|“The break-even point (BEP) in economics, business—and specifically cost accounting—is the point at which total cost and total revenue are equal.”|
This week’s topic is knowing your costs for your business or the Break-Even Point (BEP).
Before starting a business (or buying one), you should understand what your Break Even Point is. The BEP is where you have enough revenue coming in to cover all of your expenses. It means $0 in profit, but also that all expenses are covered.
Knowing what your BEP is can be beneficial in evaluating how much of your product or service you will have to sell to begin generating profit. It is always better to have this information before engaging in a business rather than trying to figure it out after you are already involved.
When determining the BEP, there are some differences between how to calculate this information for a Service Business and a Manufactured Products Business.
- Service Businesses are fairly easy in that you only need to tally up your direct expenses. This could be done on a monthly basis, but if you have expenses that come up at different times of the year, it is easier to estimate a total annual expense and divide it by 12 to give you a monthly expense amount. (At least that is what I have found when analyzing rental properties).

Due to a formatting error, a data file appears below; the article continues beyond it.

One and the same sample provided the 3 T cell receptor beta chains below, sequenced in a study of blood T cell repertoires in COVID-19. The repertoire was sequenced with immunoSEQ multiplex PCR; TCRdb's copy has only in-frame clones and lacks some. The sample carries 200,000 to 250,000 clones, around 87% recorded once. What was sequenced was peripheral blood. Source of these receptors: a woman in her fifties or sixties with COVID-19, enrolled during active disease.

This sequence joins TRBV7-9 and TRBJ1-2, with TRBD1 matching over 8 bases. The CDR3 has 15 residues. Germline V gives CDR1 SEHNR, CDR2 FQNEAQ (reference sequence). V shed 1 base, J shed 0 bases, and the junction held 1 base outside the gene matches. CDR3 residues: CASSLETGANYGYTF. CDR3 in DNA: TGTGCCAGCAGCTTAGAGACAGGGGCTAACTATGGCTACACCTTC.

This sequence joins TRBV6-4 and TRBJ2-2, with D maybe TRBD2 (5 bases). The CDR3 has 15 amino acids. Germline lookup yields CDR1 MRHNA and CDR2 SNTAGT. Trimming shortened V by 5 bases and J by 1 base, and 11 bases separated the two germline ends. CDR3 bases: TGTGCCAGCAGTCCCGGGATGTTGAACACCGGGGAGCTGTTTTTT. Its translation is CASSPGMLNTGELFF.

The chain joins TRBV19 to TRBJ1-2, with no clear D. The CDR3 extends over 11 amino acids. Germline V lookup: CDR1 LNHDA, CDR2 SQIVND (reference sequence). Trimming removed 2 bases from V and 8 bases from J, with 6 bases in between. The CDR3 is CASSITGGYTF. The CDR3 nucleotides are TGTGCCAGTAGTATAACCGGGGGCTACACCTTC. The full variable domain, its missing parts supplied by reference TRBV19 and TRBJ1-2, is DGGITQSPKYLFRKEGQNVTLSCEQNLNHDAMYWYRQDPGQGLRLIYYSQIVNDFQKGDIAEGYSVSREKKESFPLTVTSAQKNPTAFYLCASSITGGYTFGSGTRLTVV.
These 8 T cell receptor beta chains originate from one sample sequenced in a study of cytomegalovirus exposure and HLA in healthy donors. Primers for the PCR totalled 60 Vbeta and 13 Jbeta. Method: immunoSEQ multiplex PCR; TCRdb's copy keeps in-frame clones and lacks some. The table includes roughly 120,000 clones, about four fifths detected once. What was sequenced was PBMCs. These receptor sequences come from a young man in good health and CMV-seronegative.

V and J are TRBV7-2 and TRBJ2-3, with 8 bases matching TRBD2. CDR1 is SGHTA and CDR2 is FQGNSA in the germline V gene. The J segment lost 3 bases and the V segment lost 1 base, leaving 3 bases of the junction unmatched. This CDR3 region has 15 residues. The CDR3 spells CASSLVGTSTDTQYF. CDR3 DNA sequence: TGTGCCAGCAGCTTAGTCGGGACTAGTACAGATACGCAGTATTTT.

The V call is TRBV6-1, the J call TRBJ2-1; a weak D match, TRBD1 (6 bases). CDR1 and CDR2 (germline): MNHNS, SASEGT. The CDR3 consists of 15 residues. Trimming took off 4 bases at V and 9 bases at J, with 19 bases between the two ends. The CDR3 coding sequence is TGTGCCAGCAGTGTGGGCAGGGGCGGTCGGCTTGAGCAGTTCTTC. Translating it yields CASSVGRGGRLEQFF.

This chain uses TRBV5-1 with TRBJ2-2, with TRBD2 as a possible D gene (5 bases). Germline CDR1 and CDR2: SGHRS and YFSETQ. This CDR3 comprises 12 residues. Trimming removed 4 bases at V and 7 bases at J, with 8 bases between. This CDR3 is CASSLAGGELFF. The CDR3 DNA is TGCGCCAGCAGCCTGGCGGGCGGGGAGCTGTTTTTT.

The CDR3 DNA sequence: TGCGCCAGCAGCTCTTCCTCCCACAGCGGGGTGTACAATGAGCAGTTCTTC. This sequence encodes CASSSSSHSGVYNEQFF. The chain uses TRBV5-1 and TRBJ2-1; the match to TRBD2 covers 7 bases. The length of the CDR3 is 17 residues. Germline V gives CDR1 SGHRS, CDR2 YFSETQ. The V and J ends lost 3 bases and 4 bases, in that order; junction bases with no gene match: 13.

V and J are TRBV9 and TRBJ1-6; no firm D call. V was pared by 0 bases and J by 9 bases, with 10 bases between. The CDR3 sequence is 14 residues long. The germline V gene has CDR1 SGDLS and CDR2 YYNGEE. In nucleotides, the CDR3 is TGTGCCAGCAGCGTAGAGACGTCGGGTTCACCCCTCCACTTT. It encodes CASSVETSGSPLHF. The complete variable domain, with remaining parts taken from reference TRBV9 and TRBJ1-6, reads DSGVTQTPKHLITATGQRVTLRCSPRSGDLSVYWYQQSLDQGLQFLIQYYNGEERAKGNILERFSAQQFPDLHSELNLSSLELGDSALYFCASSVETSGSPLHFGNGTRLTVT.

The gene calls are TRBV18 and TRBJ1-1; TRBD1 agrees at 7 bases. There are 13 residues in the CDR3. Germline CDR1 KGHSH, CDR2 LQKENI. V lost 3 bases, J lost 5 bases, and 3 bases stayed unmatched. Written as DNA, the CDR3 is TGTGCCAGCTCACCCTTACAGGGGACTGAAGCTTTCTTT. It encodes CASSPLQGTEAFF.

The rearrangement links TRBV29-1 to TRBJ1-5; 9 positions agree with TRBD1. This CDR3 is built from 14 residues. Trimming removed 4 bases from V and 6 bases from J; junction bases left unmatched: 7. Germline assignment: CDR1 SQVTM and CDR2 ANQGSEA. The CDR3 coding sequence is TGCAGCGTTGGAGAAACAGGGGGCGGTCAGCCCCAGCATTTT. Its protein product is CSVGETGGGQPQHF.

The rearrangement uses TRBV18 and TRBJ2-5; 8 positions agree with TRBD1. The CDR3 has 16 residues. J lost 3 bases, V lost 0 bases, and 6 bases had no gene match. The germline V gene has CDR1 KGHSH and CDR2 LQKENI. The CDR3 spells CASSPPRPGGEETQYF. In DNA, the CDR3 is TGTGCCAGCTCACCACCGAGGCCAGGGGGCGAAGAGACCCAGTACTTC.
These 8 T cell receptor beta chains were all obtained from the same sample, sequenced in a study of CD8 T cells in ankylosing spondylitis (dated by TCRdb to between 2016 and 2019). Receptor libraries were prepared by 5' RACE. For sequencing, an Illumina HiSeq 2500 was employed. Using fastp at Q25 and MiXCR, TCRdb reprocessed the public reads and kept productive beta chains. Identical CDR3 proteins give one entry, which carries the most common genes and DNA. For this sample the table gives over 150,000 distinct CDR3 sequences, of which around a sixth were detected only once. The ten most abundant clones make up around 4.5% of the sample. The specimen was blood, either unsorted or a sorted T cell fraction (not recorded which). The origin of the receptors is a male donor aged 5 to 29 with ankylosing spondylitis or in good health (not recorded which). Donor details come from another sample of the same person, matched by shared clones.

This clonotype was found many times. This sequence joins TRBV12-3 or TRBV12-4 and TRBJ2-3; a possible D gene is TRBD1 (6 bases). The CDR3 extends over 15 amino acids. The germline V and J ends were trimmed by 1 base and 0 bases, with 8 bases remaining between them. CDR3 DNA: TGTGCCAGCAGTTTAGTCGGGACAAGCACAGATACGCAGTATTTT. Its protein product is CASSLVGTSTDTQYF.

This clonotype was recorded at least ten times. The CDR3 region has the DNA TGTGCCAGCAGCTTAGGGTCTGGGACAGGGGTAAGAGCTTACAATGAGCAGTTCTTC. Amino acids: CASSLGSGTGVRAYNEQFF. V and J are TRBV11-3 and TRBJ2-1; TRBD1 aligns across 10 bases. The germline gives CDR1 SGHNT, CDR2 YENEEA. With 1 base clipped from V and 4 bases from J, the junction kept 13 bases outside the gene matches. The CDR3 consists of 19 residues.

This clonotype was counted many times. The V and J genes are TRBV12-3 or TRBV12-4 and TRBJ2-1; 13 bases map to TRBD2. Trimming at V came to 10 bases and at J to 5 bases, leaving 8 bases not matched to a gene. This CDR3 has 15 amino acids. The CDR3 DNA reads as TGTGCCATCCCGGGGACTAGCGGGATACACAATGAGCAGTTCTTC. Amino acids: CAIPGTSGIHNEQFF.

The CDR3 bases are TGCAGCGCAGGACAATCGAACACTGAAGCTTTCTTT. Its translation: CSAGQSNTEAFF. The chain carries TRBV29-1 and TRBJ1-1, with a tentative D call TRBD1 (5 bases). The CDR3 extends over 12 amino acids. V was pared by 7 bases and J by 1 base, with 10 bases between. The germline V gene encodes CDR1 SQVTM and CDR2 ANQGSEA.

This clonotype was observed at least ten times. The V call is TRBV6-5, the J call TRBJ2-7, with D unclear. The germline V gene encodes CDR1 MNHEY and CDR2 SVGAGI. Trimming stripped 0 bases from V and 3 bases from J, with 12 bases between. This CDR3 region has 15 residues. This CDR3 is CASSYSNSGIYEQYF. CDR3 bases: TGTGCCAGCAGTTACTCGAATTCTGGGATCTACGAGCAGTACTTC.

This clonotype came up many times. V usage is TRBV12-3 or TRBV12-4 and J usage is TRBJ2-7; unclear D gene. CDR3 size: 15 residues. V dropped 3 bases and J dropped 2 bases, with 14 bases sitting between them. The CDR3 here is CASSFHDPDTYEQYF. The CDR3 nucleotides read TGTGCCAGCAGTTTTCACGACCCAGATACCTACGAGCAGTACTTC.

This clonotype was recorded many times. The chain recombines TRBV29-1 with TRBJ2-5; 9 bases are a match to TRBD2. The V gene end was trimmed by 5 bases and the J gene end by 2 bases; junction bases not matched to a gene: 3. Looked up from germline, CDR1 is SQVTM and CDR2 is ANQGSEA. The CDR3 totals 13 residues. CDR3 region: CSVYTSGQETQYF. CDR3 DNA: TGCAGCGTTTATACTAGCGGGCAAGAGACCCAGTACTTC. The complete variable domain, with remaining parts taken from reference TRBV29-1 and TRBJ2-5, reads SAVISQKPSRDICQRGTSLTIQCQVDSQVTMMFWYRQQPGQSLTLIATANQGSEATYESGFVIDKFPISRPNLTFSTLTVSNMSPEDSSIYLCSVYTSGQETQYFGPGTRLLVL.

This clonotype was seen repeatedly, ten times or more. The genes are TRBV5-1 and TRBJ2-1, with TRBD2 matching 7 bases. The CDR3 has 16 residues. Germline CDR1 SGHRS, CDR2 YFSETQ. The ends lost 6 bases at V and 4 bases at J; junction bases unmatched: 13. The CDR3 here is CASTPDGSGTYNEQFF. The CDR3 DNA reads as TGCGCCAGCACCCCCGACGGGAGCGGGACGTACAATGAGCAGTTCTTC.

- Manufactured Products Businesses are slightly more complicated in that you need to understand what the Gross Profit (GP) on the products are. Gross Profit is the Total Sale Price minus the Cost Of Goods Sold (COGS – materials, labor to assemble). Once you know what your GP is, you will be able to calculate the BEP for the product.
The next step is to gather all of your indirect expenses. This can include rent, utilities, sales, and distribution expenses. Anything that is not directly involved in the provision of a service or the manufacturing of a product.
Once you have all of your numbers, you can calculate your BEP.
For Service Businesses, your BEP is the sum of your direct and indirect expenses. If you bring in enough revenue to cover just those expenses, you have broken even.
For Manufactured Products Businesses, you simply divide your indirect expenses by your GP % to arrive at your BEP.
Example: Indirect Costs: $20,000; GP: 31%; $20,000/0.31= $64,516.13
As I stated above, it is a good idea to have this information before you are involved in a business. Once you understand where you stand with reference to a BEP, you can start to work on optimizing you costs & methodologies to increase efficiencies, lower costs, and lower the overall BEP for that business.
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One Reply to “Business Finance: Knowing Your Costs or How to Find the Break-Even Point of Your Business”
This is great stuff. Thanks for sharing!